GELATO Federation Marks First Year by Doubling Membership
Overwhelming interest in running Linux on Itanium processors has helped to double membership in the Gelato Federation to twenty institutions. Gelato is a worldwide collaborative research community of universities, national laboratories, and industry sponsors, dedicated to providing scalable, open-source tools, utilities, libraries, and applications to accelerate the adoption of Linux on Itanium systems.
Gelato was established in Q1, 2002, and ended the year with ten members: Groupe ESIEE (France); the Bioinformatics Institute of Singapore; NCSA, the National Center for Supercomputing Applications (USA); the universities of Waterloo (Canada), Illinois (USA), New South Wales (Australia), and Tsinghua (China); NCAR, the National Center for Atmospheric Research (USA); and CERN, the European Center for Nuclear Research (Switzerland); and industry sponsor Hewlett-Packard. But as of the end of Q1, 2003, eight additional members and an active contributor have joined the ranks. The new members emphasize the decidedly international flavor of the Gelato community:
• IPD, the Institute for Program Structures and Data Organization, is part of the Department of Computer Science of the University of Karlsruhe (Germany), which is consistently ranked as the country’s top computer science department. The IPD is a research leader in cluster operating systems, configuration management, software architecture, empirical software engineering, compiler theory, component systems, and software re-engineering.
• Pacific Northwest National Laboratory (USA) is a U.S. Department of Energy multiprogram facility that fulfills key national science and technology objectives in the areas of environment, energy, health, and national security. PNNL is the home of an 11.4-Teraflop supercomputer with more than 1900 Itanium-2 processors.
• PDC at the Royal Institute of Technology (KTH) of Stockholm (Sweden) is the lead center for high-performance computing, storage and visualization for the Swedish academic community. PDC works with research organizations worldwide and European industries with an emphasis on security, systems administration tools, file systems, performance tools and scientific software libraries. PDC is a member of the SweGrid project and a founding member of the Nordic Grid Consortium and the European Grid Support Center.
• Ohio Supercomputer Center (USA) provides high-performance computing and networking resources for state and national academic, industrial, and government partners. OSC’s Cluster Ohio Program redeploys workstations to state researchers with statewide software licensing centered on its HP supercomputer cluster of more than 150 Intel Itanium-2-based HP Workstation zx6000 systems.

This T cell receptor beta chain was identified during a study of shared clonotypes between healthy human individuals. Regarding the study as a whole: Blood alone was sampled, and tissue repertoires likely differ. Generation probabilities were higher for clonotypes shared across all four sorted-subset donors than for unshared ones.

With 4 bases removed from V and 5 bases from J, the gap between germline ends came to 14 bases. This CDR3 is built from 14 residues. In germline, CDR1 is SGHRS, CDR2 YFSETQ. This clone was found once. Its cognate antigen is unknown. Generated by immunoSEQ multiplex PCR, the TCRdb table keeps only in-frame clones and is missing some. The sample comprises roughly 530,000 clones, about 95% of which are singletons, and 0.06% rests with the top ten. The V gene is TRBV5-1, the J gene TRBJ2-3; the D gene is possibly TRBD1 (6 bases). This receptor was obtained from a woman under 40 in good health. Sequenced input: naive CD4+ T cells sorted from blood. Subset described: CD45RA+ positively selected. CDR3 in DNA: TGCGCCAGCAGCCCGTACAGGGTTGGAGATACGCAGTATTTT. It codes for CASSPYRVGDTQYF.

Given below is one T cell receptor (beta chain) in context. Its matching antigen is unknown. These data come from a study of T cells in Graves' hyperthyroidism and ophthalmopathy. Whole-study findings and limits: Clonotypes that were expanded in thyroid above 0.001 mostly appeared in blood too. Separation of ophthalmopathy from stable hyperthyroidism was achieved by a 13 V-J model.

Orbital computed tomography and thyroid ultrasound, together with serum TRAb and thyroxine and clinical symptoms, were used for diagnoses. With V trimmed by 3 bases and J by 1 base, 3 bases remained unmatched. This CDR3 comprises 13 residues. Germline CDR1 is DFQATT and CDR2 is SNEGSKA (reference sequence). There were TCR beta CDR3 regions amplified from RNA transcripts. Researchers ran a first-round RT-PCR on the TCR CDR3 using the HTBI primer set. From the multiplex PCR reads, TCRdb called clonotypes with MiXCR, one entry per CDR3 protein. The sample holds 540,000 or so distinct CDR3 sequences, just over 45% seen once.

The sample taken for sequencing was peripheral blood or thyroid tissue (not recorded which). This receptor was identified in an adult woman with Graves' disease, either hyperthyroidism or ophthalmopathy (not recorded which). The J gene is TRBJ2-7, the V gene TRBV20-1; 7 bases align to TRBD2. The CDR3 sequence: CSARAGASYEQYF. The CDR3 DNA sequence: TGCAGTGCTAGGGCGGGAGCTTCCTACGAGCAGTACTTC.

• ISP, Institute for System Programming of the Russian Academy of Sciences is one of Russia's IT leaders. ISP focuses on compiler technologies and optimization, parallel and distributed programming; tools for embedded systems; program analysis, reverse engineering and verification; integration technologies; neural networks and control; and discrete mathematics and numerical analysis.
• Pittsburgh Supercomputing Center (USA) provides academic, government, and industrial researchers with access to a flexible array of high-performance systems, communications and informatics, including LeMieux, a 3,000-processor HP system capable of six teraflops, the most powerful system in the USA committed solely to public research in all science and engineering disciplines.
• INRIA, the National Institute for Research in Computer Science and Control (France) conducts fundamental and applied research in networks and systems; software engineering and symbolic computation; human-machine interaction, imaging, data, and knowledge; and simulation and optimization of complex systems.
• SDSC, the San Diego Supercomputer Center, is a research unit of the University of California, San Diego, and the leading-edge site of the National Partnership for Advanced Computational Infrastructure (NPACI). SDSC's mission is to develop and use technology to advance science, and to provide leadership both nationally and internationally in computing, data management, biosciences, and other areas.
• DIKU, the Computer Science Department of the University of Copenhagen (Denmark) joins as an Active Contributor member. DIKU conducts research on databases and distributed systems as well as programming analysis, image analysis, music informatics and
Gelato’s technical foci are determined by the members and sponsors, and collaborative work is conducted through the Gelato portal, www.gelato.org. Portal activity has tripled in the last two quarters, reflecting the momentum in membership growth. Recent member software available through the Gelato portal include two contributions from CERN: GEANT4, a toolkit for the simulation of the passage of particles through matter; and CLHEP, a class library for high-energy physics; and from Gelato Member NCAR: the Spectral Toolkit, a library of multithreaded spectral transforms. All interested parties are encouraged to visit the portal and participate in the development of Linux on Itanium. Potential new members and sponsors are invited to contact Gelato Managing Director Mark K. Smith at: firstname.lastname@example.org
Contact: Laurie Talkington, Gelato Federation